BYOD in Primary

This was our first week of BYOD (Bring Your Own Device)

Rationale: I was looking around and watching students who were moving on to other tasks while they were ‘waiting’ to publish or begin their work. I began wondering how the students must feel when they have devices at home that they could be using instead of waiting around in class. I also want students to see them make the connection of their own devices as tools for learning.

Getting Started: I spoke with our TLT (Technology Lead Teacher) @Techman45  and our CRT (Computer Resource Teacher)@Slouca11  together we changed a board letter about BYOD. We spoke with our regular planning team about doing BYOD. Our TLT spoke with our administrator and we moved forward. I sent the note home and made plans to begin the project after March Break.

Week One:
Challenges: I tried to problem solve prior to the week and I thought about issues that might arise. (Time, connectivity, appropriate apps, using it as tool for learning, jealousy, safety, parent relations)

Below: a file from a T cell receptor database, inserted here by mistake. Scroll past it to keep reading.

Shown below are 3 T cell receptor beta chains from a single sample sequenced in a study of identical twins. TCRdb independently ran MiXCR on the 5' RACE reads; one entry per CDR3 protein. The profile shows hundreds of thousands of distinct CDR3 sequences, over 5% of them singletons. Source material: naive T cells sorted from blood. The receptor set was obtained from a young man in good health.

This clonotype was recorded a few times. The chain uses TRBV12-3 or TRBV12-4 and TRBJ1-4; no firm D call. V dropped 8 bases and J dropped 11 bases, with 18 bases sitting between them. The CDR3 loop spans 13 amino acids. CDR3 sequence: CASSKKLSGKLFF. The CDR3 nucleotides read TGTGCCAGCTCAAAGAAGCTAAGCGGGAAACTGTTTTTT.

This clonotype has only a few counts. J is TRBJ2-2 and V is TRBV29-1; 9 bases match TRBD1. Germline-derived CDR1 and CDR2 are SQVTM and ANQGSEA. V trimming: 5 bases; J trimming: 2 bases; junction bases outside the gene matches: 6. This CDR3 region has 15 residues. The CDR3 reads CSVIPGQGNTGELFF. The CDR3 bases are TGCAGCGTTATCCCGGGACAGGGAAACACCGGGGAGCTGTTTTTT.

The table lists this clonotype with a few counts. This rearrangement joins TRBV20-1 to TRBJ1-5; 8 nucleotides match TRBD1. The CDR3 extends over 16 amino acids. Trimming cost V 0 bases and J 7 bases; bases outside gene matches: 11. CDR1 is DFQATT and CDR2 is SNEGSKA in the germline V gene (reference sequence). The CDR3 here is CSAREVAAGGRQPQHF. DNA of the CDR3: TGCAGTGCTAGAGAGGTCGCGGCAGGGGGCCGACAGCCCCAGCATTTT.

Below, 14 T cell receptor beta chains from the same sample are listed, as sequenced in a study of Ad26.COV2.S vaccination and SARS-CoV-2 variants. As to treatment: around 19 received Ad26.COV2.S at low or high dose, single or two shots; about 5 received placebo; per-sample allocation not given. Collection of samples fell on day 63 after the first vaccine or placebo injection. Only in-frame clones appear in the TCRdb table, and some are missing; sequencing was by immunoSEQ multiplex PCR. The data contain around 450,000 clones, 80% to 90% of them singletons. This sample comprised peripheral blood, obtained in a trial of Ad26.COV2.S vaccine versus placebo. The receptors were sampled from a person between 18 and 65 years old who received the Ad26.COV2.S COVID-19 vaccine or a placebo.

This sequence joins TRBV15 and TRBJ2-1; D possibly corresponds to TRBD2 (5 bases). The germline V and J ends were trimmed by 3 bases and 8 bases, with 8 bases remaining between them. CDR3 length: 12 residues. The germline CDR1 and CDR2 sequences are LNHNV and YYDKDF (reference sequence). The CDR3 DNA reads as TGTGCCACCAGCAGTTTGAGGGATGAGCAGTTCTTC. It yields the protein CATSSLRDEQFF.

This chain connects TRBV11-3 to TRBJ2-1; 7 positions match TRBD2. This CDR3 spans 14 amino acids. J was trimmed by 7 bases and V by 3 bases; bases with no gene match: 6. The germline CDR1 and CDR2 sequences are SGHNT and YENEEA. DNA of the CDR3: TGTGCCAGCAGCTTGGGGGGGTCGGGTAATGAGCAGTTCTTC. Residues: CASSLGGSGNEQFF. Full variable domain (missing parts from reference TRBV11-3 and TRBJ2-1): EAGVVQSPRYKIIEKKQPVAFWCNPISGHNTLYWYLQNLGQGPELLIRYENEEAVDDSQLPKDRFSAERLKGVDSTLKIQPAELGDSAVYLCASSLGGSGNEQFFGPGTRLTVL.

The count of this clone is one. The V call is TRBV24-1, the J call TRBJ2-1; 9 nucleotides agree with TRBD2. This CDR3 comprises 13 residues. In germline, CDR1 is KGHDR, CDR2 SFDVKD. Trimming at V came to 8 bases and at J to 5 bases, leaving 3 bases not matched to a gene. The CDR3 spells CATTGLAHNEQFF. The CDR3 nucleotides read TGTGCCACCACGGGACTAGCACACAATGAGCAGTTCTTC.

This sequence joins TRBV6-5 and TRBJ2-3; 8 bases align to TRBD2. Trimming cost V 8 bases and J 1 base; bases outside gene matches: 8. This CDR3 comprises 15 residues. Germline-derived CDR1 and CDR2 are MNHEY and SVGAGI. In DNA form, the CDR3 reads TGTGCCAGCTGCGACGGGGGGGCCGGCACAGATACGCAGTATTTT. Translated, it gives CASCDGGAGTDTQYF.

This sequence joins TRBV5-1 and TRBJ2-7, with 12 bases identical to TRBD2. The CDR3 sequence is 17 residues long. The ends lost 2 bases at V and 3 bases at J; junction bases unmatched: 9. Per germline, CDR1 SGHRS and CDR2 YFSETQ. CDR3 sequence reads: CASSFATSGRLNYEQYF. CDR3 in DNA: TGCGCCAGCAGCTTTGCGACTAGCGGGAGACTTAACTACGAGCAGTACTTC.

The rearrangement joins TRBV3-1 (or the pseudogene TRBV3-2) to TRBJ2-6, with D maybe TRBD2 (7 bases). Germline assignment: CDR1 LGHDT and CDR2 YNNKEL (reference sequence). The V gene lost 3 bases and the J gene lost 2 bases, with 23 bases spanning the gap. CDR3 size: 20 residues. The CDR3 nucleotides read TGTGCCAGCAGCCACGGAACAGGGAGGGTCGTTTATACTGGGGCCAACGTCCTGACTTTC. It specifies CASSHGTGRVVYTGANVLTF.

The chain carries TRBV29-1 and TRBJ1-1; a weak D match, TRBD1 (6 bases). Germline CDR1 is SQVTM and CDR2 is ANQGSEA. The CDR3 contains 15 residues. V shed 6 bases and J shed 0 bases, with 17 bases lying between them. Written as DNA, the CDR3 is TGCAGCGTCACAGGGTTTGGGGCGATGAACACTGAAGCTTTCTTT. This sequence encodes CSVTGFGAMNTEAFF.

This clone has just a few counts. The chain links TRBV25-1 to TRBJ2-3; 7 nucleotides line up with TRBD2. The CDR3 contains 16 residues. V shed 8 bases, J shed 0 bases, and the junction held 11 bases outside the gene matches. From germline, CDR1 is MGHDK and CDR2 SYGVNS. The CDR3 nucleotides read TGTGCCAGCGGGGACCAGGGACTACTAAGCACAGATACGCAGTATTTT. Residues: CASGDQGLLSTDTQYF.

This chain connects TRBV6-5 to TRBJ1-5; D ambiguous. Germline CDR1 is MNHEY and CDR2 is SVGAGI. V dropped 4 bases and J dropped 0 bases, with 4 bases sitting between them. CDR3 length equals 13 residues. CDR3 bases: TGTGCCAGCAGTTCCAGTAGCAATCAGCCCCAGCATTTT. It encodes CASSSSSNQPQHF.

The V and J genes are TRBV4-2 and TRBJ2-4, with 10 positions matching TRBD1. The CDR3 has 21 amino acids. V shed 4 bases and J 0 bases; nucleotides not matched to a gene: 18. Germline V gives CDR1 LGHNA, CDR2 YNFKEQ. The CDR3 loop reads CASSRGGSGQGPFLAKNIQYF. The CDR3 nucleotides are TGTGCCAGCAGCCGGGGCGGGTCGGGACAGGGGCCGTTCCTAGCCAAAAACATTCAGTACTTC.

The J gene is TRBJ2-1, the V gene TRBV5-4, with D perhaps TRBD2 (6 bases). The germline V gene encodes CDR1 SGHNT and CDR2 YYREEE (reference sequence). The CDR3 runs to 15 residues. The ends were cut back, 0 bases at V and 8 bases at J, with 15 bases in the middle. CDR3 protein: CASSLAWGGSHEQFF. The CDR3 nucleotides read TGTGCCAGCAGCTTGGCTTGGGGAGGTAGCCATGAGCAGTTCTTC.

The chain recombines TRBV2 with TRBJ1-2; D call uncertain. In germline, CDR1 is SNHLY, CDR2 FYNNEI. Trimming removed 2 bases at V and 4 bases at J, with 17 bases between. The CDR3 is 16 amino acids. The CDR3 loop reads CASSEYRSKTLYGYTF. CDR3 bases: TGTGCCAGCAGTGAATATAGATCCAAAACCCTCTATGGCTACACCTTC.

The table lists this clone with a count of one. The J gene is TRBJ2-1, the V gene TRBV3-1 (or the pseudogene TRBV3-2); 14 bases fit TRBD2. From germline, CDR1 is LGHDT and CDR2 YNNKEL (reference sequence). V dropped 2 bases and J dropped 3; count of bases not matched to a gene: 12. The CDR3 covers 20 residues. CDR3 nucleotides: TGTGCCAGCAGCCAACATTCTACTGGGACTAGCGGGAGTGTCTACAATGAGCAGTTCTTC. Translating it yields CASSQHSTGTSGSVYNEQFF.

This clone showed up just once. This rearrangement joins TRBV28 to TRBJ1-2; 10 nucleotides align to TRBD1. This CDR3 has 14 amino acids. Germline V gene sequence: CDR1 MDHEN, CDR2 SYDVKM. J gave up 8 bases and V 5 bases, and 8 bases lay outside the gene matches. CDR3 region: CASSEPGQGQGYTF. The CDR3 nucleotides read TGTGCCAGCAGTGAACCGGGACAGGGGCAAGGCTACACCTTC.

Time. I had to enter each day knowing there were going to be issues that arise that I will have to deal with right away. I had to be in the right mind set that might have to stop and address issues as their occur.

Connectivity: Some issues that came up were devices not able to connect to our network. One Netbook wouldn’t connect so we brainstormed ways the student could use the Netbook without connection. She decided to use WritePad a note taking application on her Netbook. Another student brought it an android tablet that had an out of date operating system. The tablet wouldn’t connect and there were no apps loaded on the machine that were suitable for classroom use. He had to take it home to update.

Appropriate Apps: The tablet went home with a list of apps that could be added to it. I discovered that some of the devices that came in had some of the apps we use in class. While others didn’t have any apps that could be used for word study, reading, writing or math. I designed three hand outs. BYOD Androids    BYOD iPods    BYOD iPads